“If all of the crimes were merely incidental to, or were the means of accomplishing or facilitating one objective, a defendant may be punished only once. [Citation] If, however, a defendant had several independent criminal objectives, he may be punished for each crime committed in pursuit of each objective, even though the crimes shared common acts or were parts of an otherwise indivisible course of conduct.” (People v. Perry (2007) 154 Cal.App.4th 1521, 1525, 65 Cal.Rptr.3d 654.)
Conners argues that punishing him for both money laundering and receiving stolen property is prohibited, because the evidence showed he harbored a single intent: to receive the stolen funds. We conclude Conners is correct.
In this case, there was clearly a single, indivisible course of conduct: Connors received and cashed five checks representing stolen funds, all in amounts under $10,000. Nor can we discern “multiple, independent objectives.” (People v. Perry, supra, 154 Cal.App.4th at p. 1526, 65 Cal.Rptr.3d 654.) We cannot disagree with Conners's claim that the evidence showed only one objective: to facilitate the receipt of stolen funds. The People counter that Conners “entertained multiple criminal objectives of both stealing the money and laundering it.” But the People's assertion merely describes the two crimes. The question is whether the two crimes “were the means of accomplishing or facilitating one objective,” in which case the defendant may be punished only once. The most the People can say is that Conners intended to receive the stolen funds and to avoid detection. But the latter is clearly incidental to, not independent of, the former. Structuring his receipt of the stolen funds in amounts low enough to avoid detection was merely “the means of accomplishing or facilitating” a single criminal objective: the receipt of stolen funds. Accordingly, any sentence imposed on Conners at his resentencing must reflect a stay of the sentence for receiving stolen property.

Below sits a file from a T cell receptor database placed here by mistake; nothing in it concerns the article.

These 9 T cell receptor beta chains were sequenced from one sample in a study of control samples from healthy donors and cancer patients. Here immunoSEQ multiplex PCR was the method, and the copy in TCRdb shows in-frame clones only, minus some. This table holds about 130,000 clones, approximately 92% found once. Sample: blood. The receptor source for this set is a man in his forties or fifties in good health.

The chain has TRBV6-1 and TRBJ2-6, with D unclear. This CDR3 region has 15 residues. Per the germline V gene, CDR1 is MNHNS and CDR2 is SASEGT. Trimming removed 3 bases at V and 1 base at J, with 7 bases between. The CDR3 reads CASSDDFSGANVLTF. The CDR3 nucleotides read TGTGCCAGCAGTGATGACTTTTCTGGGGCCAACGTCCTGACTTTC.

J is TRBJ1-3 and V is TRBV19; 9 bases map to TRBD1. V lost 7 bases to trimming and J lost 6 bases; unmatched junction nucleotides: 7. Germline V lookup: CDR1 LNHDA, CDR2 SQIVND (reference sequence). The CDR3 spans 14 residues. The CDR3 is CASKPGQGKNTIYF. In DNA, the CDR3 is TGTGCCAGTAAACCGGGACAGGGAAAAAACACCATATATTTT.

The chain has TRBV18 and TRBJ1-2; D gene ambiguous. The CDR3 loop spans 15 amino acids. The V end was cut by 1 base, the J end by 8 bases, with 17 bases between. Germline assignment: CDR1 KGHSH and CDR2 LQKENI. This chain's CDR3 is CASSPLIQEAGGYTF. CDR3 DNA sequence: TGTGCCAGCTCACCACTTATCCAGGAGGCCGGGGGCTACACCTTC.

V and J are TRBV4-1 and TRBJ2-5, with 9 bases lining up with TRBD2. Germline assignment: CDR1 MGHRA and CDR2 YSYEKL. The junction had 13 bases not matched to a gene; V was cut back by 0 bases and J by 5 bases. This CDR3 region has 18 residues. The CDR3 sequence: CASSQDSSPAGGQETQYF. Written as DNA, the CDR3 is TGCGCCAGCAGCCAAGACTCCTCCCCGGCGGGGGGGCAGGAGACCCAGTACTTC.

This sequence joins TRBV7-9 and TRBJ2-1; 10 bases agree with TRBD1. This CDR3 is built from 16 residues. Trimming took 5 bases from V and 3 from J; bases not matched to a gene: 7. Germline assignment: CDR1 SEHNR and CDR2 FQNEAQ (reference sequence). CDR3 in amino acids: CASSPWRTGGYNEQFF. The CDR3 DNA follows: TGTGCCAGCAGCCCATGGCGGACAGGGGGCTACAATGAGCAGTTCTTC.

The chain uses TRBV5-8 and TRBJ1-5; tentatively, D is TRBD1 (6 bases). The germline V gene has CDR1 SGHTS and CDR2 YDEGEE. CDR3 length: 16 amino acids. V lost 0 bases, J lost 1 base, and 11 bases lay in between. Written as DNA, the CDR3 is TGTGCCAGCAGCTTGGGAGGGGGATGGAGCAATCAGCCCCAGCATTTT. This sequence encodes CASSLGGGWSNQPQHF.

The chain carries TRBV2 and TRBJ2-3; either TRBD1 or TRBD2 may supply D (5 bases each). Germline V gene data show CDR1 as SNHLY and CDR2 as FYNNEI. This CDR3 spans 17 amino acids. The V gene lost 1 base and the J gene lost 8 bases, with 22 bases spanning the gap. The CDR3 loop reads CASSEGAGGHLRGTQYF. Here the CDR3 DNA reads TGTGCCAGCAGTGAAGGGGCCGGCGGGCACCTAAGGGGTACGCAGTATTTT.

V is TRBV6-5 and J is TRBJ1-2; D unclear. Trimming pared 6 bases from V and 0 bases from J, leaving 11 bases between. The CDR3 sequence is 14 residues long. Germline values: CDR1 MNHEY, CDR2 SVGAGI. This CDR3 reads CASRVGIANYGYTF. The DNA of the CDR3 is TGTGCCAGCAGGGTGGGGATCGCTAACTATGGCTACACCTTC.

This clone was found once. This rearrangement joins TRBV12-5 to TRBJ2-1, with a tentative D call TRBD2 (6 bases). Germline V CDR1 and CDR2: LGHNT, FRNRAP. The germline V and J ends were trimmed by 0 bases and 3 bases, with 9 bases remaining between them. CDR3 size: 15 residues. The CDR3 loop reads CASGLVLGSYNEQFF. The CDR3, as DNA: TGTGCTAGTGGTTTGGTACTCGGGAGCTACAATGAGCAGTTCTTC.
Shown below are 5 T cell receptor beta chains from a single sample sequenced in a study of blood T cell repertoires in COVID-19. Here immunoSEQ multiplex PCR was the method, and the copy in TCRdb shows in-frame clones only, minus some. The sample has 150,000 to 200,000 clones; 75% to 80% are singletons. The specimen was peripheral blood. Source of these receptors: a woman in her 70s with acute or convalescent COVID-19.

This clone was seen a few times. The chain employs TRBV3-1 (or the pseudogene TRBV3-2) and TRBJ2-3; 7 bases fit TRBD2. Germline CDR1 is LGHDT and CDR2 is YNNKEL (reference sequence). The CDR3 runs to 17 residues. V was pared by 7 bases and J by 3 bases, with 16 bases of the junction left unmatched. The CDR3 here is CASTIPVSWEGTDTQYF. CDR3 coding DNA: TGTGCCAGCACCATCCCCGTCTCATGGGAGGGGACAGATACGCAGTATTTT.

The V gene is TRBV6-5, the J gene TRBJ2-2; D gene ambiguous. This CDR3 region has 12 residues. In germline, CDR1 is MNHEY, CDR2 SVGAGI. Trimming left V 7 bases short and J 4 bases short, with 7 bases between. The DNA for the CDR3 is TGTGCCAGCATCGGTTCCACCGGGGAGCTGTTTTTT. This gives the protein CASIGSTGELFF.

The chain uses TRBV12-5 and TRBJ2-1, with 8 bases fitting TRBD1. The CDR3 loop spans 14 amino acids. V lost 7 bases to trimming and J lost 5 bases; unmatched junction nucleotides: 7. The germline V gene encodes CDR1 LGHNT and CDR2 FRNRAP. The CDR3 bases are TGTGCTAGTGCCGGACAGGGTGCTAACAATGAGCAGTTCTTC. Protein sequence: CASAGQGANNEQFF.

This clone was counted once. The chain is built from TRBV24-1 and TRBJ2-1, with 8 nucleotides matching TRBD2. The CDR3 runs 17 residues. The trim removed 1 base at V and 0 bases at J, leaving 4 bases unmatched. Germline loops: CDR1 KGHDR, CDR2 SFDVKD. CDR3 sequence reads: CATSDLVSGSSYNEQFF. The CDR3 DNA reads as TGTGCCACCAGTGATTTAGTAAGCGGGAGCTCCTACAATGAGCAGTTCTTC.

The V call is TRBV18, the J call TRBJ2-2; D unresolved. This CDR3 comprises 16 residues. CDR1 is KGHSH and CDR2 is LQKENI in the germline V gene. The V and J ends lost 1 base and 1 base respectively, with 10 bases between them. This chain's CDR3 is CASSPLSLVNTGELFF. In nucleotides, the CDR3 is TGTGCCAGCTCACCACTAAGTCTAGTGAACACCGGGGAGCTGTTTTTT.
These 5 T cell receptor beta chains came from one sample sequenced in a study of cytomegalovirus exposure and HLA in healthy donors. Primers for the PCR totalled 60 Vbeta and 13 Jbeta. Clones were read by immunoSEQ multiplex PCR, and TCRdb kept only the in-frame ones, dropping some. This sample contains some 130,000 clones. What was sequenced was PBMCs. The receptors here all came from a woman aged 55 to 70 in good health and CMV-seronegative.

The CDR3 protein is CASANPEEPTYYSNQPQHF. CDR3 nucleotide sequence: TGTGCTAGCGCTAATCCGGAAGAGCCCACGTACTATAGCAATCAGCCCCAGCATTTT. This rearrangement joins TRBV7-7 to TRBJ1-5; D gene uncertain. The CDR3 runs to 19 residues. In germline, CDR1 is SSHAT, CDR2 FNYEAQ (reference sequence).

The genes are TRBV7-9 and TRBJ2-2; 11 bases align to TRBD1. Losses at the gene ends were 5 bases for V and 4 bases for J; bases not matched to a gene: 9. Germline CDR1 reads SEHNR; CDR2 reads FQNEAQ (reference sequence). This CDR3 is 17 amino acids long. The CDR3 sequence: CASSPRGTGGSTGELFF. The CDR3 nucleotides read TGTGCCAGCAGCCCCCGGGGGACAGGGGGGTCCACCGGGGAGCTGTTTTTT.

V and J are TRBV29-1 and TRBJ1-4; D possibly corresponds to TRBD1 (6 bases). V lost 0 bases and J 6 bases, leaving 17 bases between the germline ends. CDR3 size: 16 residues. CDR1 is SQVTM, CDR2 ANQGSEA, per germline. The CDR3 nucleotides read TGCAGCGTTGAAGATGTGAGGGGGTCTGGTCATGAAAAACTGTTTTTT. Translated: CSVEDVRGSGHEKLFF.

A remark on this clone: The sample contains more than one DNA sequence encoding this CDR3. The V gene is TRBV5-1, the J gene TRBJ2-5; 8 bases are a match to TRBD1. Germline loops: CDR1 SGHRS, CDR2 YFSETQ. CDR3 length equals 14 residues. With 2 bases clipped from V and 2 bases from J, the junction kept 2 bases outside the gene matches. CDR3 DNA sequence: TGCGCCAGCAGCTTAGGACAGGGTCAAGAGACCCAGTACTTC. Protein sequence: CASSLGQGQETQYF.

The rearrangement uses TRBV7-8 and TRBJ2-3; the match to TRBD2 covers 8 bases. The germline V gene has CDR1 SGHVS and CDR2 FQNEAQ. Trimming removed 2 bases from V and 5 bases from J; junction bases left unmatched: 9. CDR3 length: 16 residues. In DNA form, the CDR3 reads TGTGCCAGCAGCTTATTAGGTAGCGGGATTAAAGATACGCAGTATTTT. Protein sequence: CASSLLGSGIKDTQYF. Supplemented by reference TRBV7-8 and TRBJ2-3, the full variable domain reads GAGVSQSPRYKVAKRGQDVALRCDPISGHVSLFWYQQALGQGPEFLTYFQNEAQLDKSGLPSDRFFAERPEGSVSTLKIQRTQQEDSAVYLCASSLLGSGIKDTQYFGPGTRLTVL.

The judgment of conviction is affirmed, and the matter is remanded to the trial court for resentencing after receipt of an updated probation report, with directions to stay any sentence on count 33 (receiving stolen property) under Penal Code section 654.
1. All statutory references are to the Penal Code, unless otherwise specified.
2. The information alleged two prior convictions of a serious or violent felony in Missouri in 1974. (§ 1170.12, subds.(a)-(d) & § 667, subds. (b)-(i).) It also alleged prior felony convictions within the meaning of section 1203, subdivision (e)(4)-three in Missouri in 1971 and three in Los Angeles County (two in 1992 and one in 2000).